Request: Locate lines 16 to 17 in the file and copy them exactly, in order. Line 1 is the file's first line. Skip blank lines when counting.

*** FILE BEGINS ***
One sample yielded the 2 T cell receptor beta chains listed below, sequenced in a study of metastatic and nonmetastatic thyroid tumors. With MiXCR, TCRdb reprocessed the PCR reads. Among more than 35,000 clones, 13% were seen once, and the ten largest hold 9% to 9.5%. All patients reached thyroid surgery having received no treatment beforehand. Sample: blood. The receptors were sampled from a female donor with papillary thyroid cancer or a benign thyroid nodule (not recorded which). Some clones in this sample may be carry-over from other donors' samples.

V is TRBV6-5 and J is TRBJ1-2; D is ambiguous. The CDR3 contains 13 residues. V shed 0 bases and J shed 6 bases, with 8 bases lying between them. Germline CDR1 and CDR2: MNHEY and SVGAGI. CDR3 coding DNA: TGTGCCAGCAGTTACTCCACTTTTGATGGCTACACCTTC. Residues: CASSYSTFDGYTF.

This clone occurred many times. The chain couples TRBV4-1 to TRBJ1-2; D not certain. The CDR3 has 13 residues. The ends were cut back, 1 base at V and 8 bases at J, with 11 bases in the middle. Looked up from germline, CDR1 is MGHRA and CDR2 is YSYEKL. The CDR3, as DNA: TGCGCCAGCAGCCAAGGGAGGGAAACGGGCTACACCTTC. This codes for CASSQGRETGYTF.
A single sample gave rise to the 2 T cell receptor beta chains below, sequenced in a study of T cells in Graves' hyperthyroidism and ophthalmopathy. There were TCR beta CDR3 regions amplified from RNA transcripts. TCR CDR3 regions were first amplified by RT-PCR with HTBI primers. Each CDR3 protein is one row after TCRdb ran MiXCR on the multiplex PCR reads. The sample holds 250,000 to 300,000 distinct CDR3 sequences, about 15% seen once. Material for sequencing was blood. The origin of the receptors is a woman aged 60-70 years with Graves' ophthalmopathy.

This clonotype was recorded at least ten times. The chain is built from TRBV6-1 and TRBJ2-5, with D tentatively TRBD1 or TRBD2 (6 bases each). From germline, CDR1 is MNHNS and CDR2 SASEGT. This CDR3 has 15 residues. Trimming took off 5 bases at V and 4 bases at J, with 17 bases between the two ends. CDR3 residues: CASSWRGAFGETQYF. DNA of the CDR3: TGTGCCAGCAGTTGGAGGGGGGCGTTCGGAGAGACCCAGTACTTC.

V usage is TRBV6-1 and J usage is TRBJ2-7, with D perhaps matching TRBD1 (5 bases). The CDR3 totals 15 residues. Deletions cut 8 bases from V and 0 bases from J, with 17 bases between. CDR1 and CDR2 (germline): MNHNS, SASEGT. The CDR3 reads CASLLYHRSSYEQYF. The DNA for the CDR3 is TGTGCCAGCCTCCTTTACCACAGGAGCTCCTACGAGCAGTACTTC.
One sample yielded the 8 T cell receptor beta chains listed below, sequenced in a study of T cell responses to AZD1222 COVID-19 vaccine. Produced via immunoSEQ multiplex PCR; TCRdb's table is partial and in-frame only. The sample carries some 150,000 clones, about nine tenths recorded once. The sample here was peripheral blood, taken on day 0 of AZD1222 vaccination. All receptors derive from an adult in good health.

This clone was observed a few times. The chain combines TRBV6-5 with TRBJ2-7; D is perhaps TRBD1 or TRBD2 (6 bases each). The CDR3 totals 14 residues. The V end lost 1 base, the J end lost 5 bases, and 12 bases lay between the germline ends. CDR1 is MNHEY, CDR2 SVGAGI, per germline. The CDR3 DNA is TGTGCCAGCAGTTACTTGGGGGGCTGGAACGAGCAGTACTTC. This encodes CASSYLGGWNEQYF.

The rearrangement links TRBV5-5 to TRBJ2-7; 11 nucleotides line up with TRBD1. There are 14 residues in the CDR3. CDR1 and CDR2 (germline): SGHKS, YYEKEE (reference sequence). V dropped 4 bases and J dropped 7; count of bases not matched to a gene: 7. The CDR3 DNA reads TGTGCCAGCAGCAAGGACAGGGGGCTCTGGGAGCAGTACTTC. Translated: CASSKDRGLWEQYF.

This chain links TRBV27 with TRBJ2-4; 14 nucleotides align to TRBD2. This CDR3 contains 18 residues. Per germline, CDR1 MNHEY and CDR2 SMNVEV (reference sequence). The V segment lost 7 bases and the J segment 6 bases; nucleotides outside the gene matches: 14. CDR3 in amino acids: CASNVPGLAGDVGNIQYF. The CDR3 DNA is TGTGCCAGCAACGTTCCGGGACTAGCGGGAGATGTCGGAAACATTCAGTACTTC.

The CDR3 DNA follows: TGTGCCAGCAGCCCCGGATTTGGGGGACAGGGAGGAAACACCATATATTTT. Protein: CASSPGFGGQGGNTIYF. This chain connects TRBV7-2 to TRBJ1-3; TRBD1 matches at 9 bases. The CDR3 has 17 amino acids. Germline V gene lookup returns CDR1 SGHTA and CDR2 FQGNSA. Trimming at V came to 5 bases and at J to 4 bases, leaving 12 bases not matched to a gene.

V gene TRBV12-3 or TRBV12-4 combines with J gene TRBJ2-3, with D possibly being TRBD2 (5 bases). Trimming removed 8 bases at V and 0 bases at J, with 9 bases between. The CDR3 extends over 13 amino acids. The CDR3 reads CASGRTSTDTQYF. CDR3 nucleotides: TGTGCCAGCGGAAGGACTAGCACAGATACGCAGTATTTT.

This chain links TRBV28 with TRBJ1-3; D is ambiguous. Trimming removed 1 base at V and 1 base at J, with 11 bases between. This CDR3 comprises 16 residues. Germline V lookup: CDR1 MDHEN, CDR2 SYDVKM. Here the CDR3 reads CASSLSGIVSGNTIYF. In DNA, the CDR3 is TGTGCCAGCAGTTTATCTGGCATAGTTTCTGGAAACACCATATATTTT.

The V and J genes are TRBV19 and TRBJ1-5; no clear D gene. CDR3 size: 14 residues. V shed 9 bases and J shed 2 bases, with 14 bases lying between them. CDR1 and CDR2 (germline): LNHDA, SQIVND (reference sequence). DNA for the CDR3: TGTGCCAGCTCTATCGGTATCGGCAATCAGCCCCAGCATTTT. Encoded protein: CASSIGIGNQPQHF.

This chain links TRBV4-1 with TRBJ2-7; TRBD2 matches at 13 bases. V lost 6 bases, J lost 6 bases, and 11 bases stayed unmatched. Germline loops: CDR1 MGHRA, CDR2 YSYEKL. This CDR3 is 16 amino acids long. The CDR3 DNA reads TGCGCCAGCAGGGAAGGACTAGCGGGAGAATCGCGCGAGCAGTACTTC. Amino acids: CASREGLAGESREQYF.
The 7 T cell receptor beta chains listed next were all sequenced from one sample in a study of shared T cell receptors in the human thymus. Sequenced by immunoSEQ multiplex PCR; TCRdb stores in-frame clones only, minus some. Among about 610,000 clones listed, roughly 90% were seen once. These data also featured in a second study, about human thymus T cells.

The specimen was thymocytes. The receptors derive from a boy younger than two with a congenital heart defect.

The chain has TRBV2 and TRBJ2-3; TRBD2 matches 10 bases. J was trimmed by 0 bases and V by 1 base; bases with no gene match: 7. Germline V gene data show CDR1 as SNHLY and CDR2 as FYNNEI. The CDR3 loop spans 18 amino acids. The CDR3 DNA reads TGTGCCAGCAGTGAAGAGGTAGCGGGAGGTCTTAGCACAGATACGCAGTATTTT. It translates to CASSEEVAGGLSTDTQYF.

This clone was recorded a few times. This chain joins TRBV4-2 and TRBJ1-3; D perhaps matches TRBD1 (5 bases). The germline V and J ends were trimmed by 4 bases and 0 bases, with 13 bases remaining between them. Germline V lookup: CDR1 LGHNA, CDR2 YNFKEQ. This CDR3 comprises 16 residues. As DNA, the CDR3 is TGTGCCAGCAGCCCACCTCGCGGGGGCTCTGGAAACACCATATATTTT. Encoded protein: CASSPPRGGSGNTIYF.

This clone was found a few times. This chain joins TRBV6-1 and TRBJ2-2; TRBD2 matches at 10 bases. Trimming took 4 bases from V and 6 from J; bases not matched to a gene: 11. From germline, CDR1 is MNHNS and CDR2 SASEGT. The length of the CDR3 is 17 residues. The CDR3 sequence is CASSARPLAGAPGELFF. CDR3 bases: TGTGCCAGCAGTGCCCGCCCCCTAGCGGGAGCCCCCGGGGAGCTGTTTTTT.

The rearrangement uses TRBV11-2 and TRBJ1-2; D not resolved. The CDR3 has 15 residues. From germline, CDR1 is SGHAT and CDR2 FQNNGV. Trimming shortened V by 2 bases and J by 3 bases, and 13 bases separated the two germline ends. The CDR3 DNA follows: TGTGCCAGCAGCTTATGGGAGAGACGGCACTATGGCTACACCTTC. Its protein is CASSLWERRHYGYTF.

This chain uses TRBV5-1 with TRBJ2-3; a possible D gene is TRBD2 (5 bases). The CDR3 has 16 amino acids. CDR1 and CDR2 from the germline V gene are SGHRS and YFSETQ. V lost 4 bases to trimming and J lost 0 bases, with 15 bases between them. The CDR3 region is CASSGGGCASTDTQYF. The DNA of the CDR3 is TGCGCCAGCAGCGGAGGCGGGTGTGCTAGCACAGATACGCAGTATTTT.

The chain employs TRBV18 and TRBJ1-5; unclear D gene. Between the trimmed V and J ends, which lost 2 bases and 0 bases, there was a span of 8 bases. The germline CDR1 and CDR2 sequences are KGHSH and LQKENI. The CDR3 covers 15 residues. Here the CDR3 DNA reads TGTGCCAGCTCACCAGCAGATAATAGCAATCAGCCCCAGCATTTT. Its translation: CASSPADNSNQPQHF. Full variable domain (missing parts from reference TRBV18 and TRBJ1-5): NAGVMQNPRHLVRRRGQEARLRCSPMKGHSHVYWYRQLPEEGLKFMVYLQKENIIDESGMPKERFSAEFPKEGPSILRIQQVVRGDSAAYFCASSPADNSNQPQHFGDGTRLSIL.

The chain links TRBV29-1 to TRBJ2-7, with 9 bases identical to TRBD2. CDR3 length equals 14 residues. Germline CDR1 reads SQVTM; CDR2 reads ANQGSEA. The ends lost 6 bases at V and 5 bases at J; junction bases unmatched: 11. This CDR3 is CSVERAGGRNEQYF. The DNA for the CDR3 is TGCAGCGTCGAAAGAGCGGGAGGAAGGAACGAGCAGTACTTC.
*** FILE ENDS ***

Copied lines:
The 7 T cell receptor beta chains listed next were all sequenced from one sample in a study of shared T cell receptors in the human thymus. Sequenced by immunoSEQ multiplex PCR; TCRdb stores in-frame clones only, minus some. Among about 610,000 clones listed, roughly 90% were seen once. These data also featured in a second study, about human thymus T cells.

The specimen was thymocytes. The receptors derive from a boy younger than two with a congenital heart defect.